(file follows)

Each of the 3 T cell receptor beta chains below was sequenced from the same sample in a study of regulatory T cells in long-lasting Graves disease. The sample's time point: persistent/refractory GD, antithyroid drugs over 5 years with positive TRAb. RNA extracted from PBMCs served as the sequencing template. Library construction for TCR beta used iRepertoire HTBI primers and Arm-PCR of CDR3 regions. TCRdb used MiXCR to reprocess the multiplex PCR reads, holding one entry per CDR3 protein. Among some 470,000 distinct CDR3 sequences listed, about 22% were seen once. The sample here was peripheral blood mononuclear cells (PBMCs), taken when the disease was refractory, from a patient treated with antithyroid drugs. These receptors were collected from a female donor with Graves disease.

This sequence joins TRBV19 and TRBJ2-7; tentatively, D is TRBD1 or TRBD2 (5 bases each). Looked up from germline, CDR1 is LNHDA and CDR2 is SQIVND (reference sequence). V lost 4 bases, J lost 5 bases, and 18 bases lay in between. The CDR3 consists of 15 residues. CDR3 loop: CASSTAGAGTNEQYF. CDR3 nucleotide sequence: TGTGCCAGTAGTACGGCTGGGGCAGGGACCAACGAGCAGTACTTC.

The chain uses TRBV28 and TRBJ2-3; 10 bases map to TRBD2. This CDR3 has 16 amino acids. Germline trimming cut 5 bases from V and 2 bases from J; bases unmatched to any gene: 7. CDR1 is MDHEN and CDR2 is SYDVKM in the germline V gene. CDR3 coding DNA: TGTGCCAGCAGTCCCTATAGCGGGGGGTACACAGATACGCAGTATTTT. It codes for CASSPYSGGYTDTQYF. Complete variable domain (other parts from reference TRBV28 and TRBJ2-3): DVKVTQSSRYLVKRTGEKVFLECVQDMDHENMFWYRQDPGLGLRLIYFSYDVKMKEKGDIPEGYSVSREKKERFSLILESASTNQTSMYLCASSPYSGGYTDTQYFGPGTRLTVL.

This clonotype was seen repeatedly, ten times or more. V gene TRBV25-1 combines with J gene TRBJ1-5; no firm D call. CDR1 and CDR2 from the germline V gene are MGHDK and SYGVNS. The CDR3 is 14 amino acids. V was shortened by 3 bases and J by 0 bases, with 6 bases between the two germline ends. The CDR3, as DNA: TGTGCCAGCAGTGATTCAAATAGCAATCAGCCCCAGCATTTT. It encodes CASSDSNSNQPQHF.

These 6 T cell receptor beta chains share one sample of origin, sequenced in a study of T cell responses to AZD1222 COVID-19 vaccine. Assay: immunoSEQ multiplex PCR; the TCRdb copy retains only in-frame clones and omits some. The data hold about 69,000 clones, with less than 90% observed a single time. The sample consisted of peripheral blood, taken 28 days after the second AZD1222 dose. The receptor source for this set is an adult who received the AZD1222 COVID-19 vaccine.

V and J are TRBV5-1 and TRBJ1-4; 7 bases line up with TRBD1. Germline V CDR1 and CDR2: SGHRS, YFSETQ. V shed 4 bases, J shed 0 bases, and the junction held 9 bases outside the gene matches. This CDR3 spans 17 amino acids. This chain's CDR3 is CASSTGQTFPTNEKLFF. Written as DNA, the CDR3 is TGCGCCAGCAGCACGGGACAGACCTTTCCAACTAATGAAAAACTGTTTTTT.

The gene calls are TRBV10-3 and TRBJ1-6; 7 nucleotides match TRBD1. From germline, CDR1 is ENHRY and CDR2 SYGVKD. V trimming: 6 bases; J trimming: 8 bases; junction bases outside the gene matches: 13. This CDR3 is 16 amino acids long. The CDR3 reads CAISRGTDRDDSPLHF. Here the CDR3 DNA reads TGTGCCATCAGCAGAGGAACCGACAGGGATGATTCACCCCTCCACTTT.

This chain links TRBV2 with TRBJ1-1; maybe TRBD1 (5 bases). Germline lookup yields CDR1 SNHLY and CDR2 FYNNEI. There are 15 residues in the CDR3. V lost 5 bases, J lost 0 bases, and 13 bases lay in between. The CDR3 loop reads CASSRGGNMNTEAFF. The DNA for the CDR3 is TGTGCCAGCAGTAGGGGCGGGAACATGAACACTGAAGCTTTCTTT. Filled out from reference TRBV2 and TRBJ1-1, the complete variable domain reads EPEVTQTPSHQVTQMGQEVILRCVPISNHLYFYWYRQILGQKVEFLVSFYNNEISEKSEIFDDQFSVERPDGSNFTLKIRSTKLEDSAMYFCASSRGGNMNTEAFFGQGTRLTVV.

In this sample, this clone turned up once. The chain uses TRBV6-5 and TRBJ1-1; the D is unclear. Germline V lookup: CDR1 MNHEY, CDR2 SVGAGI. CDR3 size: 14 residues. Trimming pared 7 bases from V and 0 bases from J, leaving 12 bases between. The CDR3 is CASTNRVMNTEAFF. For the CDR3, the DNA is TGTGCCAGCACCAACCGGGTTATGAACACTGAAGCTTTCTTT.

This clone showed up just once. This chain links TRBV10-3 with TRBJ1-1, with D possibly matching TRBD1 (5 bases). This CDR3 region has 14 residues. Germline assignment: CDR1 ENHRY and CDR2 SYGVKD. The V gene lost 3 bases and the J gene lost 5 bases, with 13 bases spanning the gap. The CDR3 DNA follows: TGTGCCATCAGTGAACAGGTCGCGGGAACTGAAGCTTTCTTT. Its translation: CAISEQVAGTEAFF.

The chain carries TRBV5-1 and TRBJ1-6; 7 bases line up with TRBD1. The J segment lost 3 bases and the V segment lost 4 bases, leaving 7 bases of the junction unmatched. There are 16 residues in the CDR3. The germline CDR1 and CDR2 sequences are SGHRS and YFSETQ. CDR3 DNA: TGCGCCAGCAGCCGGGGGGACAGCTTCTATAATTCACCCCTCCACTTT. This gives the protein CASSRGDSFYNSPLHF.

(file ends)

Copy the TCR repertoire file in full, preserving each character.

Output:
Each of the 3 T cell receptor beta chains below was sequenced from the same sample in a study of regulatory T cells in long-lasting Graves disease. The sample's time point: persistent/refractory GD, antithyroid drugs over 5 years with positive TRAb. RNA extracted from PBMCs served as the sequencing template. Library construction for TCR beta used iRepertoire HTBI primers and Arm-PCR of CDR3 regions. TCRdb used MiXCR to reprocess the multiplex PCR reads, holding one entry per CDR3 protein. Among some 470,000 distinct CDR3 sequences listed, about 22% were seen once. The sample here was peripheral blood mononuclear cells (PBMCs), taken when the disease was refractory, from a patient treated with antithyroid drugs. These receptors were collected from a female donor with Graves disease.

This sequence joins TRBV19 and TRBJ2-7; tentatively, D is TRBD1 or TRBD2 (5 bases each). Looked up from germline, CDR1 is LNHDA and CDR2 is SQIVND (reference sequence). V lost 4 bases, J lost 5 bases, and 18 bases lay in between. The CDR3 consists of 15 residues. CDR3 loop: CASSTAGAGTNEQYF. CDR3 nucleotide sequence: TGTGCCAGTAGTACGGCTGGGGCAGGGACCAACGAGCAGTACTTC.

The chain uses TRBV28 and TRBJ2-3; 10 bases map to TRBD2. This CDR3 has 16 amino acids. Germline trimming cut 5 bases from V and 2 bases from J; bases unmatched to any gene: 7. CDR1 is MDHEN and CDR2 is SYDVKM in the germline V gene. CDR3 coding DNA: TGTGCCAGCAGTCCCTATAGCGGGGGGTACACAGATACGCAGTATTTT. It codes for CASSPYSGGYTDTQYF. Complete variable domain (other parts from reference TRBV28 and TRBJ2-3): DVKVTQSSRYLVKRTGEKVFLECVQDMDHENMFWYRQDPGLGLRLIYFSYDVKMKEKGDIPEGYSVSREKKERFSLILESASTNQTSMYLCASSPYSGGYTDTQYFGPGTRLTVL.

This clonotype was seen repeatedly, ten times or more. V gene TRBV25-1 combines with J gene TRBJ1-5; no firm D call. CDR1 and CDR2 from the germline V gene are MGHDK and SYGVNS. The CDR3 is 14 amino acids. V was shortened by 3 bases and J by 0 bases, with 6 bases between the two germline ends. The CDR3, as DNA: TGTGCCAGCAGTGATTCAAATAGCAATCAGCCCCAGCATTTT. It encodes CASSDSNSNQPQHF.

These 6 T cell receptor beta chains share one sample of origin, sequenced in a study of T cell responses to AZD1222 COVID-19 vaccine. Assay: immunoSEQ multiplex PCR; the TCRdb copy retains only in-frame clones and omits some. The data hold about 69,000 clones, with less than 90% observed a single time. The sample consisted of peripheral blood, taken 28 days after the second AZD1222 dose. The receptor source for this set is an adult who received the AZD1222 COVID-19 vaccine.

V and J are TRBV5-1 and TRBJ1-4; 7 bases line up with TRBD1. Germline V CDR1 and CDR2: SGHRS, YFSETQ. V shed 4 bases, J shed 0 bases, and the junction held 9 bases outside the gene matches. This CDR3 spans 17 amino acids. This chain's CDR3 is CASSTGQTFPTNEKLFF. Written as DNA, the CDR3 is TGCGCCAGCAGCACGGGACAGACCTTTCCAACTAATGAAAAACTGTTTTTT.

The gene calls are TRBV10-3 and TRBJ1-6; 7 nucleotides match TRBD1. From germline, CDR1 is ENHRY and CDR2 SYGVKD. V trimming: 6 bases; J trimming: 8 bases; junction bases outside the gene matches: 13. This CDR3 is 16 amino acids long. The CDR3 reads CAISRGTDRDDSPLHF. Here the CDR3 DNA reads TGTGCCATCAGCAGAGGAACCGACAGGGATGATTCACCCCTCCACTTT.

This chain links TRBV2 with TRBJ1-1; maybe TRBD1 (5 bases). Germline lookup yields CDR1 SNHLY and CDR2 FYNNEI. There are 15 residues in the CDR3. V lost 5 bases, J lost 0 bases, and 13 bases lay in between. The CDR3 loop reads CASSRGGNMNTEAFF. The DNA for the CDR3 is TGTGCCAGCAGTAGGGGCGGGAACATGAACACTGAAGCTTTCTTT. Filled out from reference TRBV2 and TRBJ1-1, the complete variable domain reads EPEVTQTPSHQVTQMGQEVILRCVPISNHLYFYWYRQILGQKVEFLVSFYNNEISEKSEIFDDQFSVERPDGSNFTLKIRSTKLEDSAMYFCASSRGGNMNTEAFFGQGTRLTVV.

In this sample, this clone turned up once. The chain uses TRBV6-5 and TRBJ1-1; the D is unclear. Germline V lookup: CDR1 MNHEY, CDR2 SVGAGI. CDR3 size: 14 residues. Trimming pared 7 bases from V and 0 bases from J, leaving 12 bases between. The CDR3 is CASTNRVMNTEAFF. For the CDR3, the DNA is TGTGCCAGCACCAACCGGGTTATGAACACTGAAGCTTTCTTT.

This clone showed up just once. This chain links TRBV10-3 with TRBJ1-1, with D possibly matching TRBD1 (5 bases). This CDR3 region has 14 residues. Germline assignment: CDR1 ENHRY and CDR2 SYGVKD. The V gene lost 3 bases and the J gene lost 5 bases, with 13 bases spanning the gap. The CDR3 DNA follows: TGTGCCATCAGTGAACAGGTCGCGGGAACTGAAGCTTTCTTT. Its translation: CAISEQVAGTEAFF.

The chain carries TRBV5-1 and TRBJ1-6; 7 bases line up with TRBD1. The J segment lost 3 bases and the V segment lost 4 bases, leaving 7 bases of the junction unmatched. There are 16 residues in the CDR3. The germline CDR1 and CDR2 sequences are SGHRS and YFSETQ. CDR3 DNA: TGCGCCAGCAGCCGGGGGGACAGCTTCTATAATTCACCCCTCCACTTT. This gives the protein CASSRGDSFYNSPLHF.